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For nearly fifteen years Practical Decision Making in Health Care Ethics has offered scholars and students a highly accessible and teachable alternative to the dominant principle-based theories in the field. Devettere’s approach is not based on an ethics of abstract obligations and duties, but, following Aristotle, on how to live a fulfilled and happy life—in short, an ethics of personal well-being grounded in prudence, the virtue of ethical decision making. This third edition is revised and updated and includes discussions of several landmark cases, including the tragic stories of Terri Schiavo and Jesse Gelsinger (the first death caused by genetic research). Devettere addresses new topics such as partial-birth abortion law, embryonic stem cell research, infant euthanasia in The Netherlands, recent Vatican statements on feeding tubes, organ donation after cardiac death, new developments in artificial hearts, clinical trials developed by pharmaceutical companies to market new drugs, ghostwritten scientific articles published in major medical journals, and controversial HIV/AIDS research in Africa. This edition also includes a new chapter on the latest social and political issues in American health care. Devettere’s engaging text relies on commonsense moral concepts and avoids academic jargon. It includes a glossary of legal, medical, and ethical terms; an index of cases; and thoroughly updated bibliographic essays at the end of each chapter that offer resources for further reading. It is a true classic, brilliantly conceived and executed, and is now even more valuable to undergraduates and graduate students, medical students, health care professionals, hospital ethics committees and institutional review boards, and general readers interested in philosophy, medicine, and the rapidly changing field of health care ethics.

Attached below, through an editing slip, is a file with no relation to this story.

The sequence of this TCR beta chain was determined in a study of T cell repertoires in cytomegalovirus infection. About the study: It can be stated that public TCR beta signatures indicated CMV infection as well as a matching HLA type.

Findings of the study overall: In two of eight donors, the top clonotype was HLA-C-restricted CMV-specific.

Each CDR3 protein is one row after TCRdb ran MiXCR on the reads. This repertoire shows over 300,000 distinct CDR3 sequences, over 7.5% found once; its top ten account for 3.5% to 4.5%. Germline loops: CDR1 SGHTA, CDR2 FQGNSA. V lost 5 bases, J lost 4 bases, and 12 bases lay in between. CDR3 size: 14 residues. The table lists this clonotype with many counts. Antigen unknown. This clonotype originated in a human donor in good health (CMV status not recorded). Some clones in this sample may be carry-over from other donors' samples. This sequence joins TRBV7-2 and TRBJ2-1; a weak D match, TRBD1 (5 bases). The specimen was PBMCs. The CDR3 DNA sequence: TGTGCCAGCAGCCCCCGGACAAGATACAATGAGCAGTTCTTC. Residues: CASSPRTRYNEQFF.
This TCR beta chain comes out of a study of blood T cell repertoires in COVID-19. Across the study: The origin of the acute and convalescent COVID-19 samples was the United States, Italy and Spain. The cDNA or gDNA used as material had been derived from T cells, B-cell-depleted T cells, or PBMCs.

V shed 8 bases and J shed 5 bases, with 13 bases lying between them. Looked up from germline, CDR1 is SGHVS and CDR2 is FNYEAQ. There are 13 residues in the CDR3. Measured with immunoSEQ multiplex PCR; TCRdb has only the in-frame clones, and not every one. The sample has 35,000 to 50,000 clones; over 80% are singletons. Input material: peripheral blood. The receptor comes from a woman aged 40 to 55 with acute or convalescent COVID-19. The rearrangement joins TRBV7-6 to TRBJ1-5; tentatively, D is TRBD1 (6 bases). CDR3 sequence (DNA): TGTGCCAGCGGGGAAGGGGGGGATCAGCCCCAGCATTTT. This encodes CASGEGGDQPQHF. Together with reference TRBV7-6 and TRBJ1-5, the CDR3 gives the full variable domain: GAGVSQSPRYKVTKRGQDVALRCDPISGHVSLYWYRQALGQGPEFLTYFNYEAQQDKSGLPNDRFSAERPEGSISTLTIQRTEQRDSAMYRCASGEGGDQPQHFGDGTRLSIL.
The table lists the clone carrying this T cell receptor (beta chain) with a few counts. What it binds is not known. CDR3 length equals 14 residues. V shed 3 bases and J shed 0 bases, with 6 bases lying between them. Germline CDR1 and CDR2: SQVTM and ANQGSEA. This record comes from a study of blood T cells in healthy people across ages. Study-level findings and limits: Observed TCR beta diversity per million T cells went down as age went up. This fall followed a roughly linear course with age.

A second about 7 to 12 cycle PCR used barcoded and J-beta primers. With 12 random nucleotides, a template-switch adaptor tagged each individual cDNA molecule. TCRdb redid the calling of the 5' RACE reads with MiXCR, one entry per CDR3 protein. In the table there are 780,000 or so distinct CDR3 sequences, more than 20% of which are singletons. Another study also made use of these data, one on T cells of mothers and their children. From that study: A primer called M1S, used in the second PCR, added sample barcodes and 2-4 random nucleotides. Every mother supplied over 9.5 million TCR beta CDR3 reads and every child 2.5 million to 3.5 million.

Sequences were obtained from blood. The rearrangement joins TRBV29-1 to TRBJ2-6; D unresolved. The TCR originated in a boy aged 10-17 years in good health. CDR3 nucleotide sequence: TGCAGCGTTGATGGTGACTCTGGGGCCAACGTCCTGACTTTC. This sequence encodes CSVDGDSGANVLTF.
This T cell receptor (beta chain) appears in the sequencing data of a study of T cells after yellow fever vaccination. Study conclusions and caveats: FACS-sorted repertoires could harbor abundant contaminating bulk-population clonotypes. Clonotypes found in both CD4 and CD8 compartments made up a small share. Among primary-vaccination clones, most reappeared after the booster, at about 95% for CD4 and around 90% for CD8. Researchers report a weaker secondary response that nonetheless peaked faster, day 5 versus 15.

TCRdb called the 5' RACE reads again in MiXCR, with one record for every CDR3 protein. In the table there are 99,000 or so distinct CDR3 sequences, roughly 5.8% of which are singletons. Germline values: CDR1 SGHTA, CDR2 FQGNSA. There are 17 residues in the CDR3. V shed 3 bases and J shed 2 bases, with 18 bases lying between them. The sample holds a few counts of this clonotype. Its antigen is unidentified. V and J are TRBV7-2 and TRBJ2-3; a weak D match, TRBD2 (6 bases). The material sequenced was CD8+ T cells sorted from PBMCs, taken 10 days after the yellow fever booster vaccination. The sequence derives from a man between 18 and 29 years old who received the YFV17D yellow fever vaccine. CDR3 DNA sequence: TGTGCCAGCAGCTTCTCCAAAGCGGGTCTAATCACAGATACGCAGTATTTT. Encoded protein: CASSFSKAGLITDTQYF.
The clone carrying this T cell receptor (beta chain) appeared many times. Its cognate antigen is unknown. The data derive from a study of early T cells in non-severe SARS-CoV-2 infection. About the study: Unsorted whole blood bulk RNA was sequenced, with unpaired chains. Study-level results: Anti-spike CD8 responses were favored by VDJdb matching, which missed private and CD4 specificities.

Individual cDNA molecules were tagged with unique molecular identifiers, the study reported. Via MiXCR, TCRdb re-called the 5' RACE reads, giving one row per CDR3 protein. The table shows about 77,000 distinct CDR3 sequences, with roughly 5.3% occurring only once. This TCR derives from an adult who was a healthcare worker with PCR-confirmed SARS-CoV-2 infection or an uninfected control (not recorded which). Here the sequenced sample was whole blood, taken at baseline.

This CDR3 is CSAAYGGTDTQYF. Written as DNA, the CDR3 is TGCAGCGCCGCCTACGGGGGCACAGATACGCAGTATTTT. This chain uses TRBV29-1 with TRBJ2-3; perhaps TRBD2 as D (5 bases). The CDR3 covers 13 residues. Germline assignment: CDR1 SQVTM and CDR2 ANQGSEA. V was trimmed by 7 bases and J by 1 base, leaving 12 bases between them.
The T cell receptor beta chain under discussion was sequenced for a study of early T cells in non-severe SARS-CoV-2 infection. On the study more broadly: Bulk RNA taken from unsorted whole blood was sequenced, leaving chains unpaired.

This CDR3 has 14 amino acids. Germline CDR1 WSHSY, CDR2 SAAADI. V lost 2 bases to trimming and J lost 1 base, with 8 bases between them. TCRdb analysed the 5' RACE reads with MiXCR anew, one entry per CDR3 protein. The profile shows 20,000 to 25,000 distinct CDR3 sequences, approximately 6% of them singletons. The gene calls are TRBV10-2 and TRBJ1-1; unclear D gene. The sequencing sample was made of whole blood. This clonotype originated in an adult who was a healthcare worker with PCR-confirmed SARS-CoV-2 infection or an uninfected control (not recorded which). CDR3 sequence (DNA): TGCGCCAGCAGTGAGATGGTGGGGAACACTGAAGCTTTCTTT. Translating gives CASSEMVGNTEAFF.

Applied Ethics In Mental Health Care

Author: Dominic A. Sisti
Publisher: MIT Press
ISBN: 026201968X
Size: 80.91 MB
Format: PDF, Kindle